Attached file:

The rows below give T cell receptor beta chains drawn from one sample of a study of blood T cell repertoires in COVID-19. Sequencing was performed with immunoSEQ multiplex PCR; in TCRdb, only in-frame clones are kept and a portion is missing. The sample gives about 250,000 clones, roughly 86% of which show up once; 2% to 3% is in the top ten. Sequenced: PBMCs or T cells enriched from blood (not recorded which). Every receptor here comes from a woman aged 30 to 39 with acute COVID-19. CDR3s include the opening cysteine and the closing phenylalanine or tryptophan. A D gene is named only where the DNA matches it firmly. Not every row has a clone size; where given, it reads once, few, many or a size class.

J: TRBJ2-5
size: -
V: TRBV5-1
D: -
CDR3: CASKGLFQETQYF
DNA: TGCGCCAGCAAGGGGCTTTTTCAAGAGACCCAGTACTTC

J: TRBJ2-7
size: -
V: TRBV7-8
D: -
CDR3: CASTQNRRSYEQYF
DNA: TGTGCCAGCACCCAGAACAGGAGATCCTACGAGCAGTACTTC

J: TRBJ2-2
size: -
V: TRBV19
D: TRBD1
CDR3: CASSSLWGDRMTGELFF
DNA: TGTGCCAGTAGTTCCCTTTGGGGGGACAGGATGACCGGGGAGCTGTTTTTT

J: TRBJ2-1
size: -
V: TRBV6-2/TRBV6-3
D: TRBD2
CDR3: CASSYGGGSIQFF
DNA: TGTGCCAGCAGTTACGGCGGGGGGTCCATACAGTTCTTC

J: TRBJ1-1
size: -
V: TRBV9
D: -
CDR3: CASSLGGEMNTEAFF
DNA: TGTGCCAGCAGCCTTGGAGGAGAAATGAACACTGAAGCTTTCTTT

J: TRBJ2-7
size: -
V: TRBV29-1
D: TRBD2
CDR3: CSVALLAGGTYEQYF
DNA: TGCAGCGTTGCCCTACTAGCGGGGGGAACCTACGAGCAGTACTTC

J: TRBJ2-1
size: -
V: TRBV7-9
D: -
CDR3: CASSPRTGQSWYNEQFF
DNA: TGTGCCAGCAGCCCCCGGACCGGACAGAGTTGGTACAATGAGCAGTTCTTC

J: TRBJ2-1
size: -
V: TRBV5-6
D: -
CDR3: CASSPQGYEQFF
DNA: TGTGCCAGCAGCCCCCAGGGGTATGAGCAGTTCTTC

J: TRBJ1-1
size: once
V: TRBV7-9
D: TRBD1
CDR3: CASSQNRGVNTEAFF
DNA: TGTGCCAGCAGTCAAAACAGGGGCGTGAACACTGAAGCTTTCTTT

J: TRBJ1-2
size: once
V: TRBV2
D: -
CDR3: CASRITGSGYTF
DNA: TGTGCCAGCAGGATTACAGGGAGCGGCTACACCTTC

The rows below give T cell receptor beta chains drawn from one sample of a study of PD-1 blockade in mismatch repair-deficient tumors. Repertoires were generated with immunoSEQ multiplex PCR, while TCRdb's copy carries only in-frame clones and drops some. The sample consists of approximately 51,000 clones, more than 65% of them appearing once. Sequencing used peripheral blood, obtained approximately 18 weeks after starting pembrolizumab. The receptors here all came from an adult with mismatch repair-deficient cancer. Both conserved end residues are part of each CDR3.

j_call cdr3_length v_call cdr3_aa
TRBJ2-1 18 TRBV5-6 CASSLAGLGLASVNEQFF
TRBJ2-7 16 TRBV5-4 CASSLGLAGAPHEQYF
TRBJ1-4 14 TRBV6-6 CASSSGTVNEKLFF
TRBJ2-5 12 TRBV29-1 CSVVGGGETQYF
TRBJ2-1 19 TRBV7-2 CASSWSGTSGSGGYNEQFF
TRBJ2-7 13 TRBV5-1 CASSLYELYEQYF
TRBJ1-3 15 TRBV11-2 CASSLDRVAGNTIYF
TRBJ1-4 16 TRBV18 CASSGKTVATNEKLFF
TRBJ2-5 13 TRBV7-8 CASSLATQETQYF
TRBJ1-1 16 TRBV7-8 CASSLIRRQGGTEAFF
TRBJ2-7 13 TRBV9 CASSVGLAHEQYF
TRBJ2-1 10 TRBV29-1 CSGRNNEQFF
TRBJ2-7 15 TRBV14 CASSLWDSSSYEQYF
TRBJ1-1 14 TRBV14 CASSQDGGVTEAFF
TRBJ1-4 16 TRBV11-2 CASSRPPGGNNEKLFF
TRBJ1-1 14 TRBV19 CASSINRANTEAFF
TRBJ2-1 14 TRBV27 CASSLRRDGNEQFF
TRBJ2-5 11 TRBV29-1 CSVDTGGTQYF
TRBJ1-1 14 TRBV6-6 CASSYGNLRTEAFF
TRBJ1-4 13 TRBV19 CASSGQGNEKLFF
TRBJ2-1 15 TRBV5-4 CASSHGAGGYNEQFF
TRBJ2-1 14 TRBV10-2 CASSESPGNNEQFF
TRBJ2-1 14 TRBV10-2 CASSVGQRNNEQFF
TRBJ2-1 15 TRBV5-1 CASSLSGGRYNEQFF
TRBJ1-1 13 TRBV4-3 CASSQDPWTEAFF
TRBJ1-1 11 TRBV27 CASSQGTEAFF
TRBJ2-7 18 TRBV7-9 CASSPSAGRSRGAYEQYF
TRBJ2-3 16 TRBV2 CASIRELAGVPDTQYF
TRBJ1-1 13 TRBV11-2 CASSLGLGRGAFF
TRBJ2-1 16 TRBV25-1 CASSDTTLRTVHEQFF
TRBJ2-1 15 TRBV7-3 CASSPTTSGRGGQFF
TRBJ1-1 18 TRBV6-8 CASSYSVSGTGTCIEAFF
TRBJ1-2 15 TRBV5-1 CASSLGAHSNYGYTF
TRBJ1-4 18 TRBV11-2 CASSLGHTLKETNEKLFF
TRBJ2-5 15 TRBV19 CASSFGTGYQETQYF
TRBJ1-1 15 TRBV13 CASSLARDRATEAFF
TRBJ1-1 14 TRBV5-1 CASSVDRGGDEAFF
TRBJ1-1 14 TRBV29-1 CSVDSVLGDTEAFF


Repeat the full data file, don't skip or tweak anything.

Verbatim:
The rows below give T cell receptor beta chains drawn from one sample of a study of blood T cell repertoires in COVID-19. Sequencing was performed with immunoSEQ multiplex PCR; in TCRdb, only in-frame clones are kept and a portion is missing. The sample gives about 250,000 clones, roughly 86% of which show up once; 2% to 3% is in the top ten. Sequenced: PBMCs or T cells enriched from blood (not recorded which). Every receptor here comes from a woman aged 30 to 39 with acute COVID-19. CDR3s include the opening cysteine and the closing phenylalanine or tryptophan. A D gene is named only where the DNA matches it firmly. Not every row has a clone size; where given, it reads once, few, many or a size class.

J: TRBJ2-5
size: -
V: TRBV5-1
D: -
CDR3: CASKGLFQETQYF
DNA: TGCGCCAGCAAGGGGCTTTTTCAAGAGACCCAGTACTTC

J: TRBJ2-7
size: -
V: TRBV7-8
D: -
CDR3: CASTQNRRSYEQYF
DNA: TGTGCCAGCACCCAGAACAGGAGATCCTACGAGCAGTACTTC

J: TRBJ2-2
size: -
V: TRBV19
D: TRBD1
CDR3: CASSSLWGDRMTGELFF
DNA: TGTGCCAGTAGTTCCCTTTGGGGGGACAGGATGACCGGGGAGCTGTTTTTT

J: TRBJ2-1
size: -
V: TRBV6-2/TRBV6-3
D: TRBD2
CDR3: CASSYGGGSIQFF
DNA: TGTGCCAGCAGTTACGGCGGGGGGTCCATACAGTTCTTC

J: TRBJ1-1
size: -
V: TRBV9
D: -
CDR3: CASSLGGEMNTEAFF
DNA: TGTGCCAGCAGCCTTGGAGGAGAAATGAACACTGAAGCTTTCTTT

J: TRBJ2-7
size: -
V: TRBV29-1
D: TRBD2
CDR3: CSVALLAGGTYEQYF
DNA: TGCAGCGTTGCCCTACTAGCGGGGGGAACCTACGAGCAGTACTTC

J: TRBJ2-1
size: -
V: TRBV7-9
D: -
CDR3: CASSPRTGQSWYNEQFF
DNA: TGTGCCAGCAGCCCCCGGACCGGACAGAGTTGGTACAATGAGCAGTTCTTC

J: TRBJ2-1
size: -
V: TRBV5-6
D: -
CDR3: CASSPQGYEQFF
DNA: TGTGCCAGCAGCCCCCAGGGGTATGAGCAGTTCTTC

J: TRBJ1-1
size: once
V: TRBV7-9
D: TRBD1
CDR3: CASSQNRGVNTEAFF
DNA: TGTGCCAGCAGTCAAAACAGGGGCGTGAACACTGAAGCTTTCTTT

J: TRBJ1-2
size: once
V: TRBV2
D: -
CDR3: CASRITGSGYTF
DNA: TGTGCCAGCAGGATTACAGGGAGCGGCTACACCTTC

The rows below give T cell receptor beta chains drawn from one sample of a study of PD-1 blockade in mismatch repair-deficient tumors. Repertoires were generated with immunoSEQ multiplex PCR, while TCRdb's copy carries only in-frame clones and drops some. The sample consists of approximately 51,000 clones, more than 65% of them appearing once. Sequencing used peripheral blood, obtained approximately 18 weeks after starting pembrolizumab. The receptors here all came from an adult with mismatch repair-deficient cancer. Both conserved end residues are part of each CDR3.

j_call cdr3_length v_call cdr3_aa
TRBJ2-1 18 TRBV5-6 CASSLAGLGLASVNEQFF
TRBJ2-7 16 TRBV5-4 CASSLGLAGAPHEQYF
TRBJ1-4 14 TRBV6-6 CASSSGTVNEKLFF
TRBJ2-5 12 TRBV29-1 CSVVGGGETQYF
TRBJ2-1 19 TRBV7-2 CASSWSGTSGSGGYNEQFF
TRBJ2-7 13 TRBV5-1 CASSLYELYEQYF
TRBJ1-3 15 TRBV11-2 CASSLDRVAGNTIYF
TRBJ1-4 16 TRBV18 CASSGKTVATNEKLFF
TRBJ2-5 13 TRBV7-8 CASSLATQETQYF
TRBJ1-1 16 TRBV7-8 CASSLIRRQGGTEAFF
TRBJ2-7 13 TRBV9 CASSVGLAHEQYF
TRBJ2-1 10 TRBV29-1 CSGRNNEQFF
TRBJ2-7 15 TRBV14 CASSLWDSSSYEQYF
TRBJ1-1 14 TRBV14 CASSQDGGVTEAFF
TRBJ1-4 16 TRBV11-2 CASSRPPGGNNEKLFF
TRBJ1-1 14 TRBV19 CASSINRANTEAFF
TRBJ2-1 14 TRBV27 CASSLRRDGNEQFF
TRBJ2-5 11 TRBV29-1 CSVDTGGTQYF
TRBJ1-1 14 TRBV6-6 CASSYGNLRTEAFF
TRBJ1-4 13 TRBV19 CASSGQGNEKLFF
TRBJ2-1 15 TRBV5-4 CASSHGAGGYNEQFF
TRBJ2-1 14 TRBV10-2 CASSESPGNNEQFF
TRBJ2-1 14 TRBV10-2 CASSVGQRNNEQFF
TRBJ2-1 15 TRBV5-1 CASSLSGGRYNEQFF
TRBJ1-1 13 TRBV4-3 CASSQDPWTEAFF
TRBJ1-1 11 TRBV27 CASSQGTEAFF
TRBJ2-7 18 TRBV7-9 CASSPSAGRSRGAYEQYF
TRBJ2-3 16 TRBV2 CASIRELAGVPDTQYF
TRBJ1-1 13 TRBV11-2 CASSLGLGRGAFF
TRBJ2-1 16 TRBV25-1 CASSDTTLRTVHEQFF
TRBJ2-1 15 TRBV7-3 CASSPTTSGRGGQFF
TRBJ1-1 18 TRBV6-8 CASSYSVSGTGTCIEAFF
TRBJ1-2 15 TRBV5-1 CASSLGAHSNYGYTF
TRBJ1-4 18 TRBV11-2 CASSLGHTLKETNEKLFF
TRBJ2-5 15 TRBV19 CASSFGTGYQETQYF
TRBJ1-1 15 TRBV13 CASSLARDRATEAFF
TRBJ1-1 14 TRBV5-1 CASSVDRGGDEAFF
TRBJ1-1 14 TRBV29-1 CSVDSVLGDTEAFF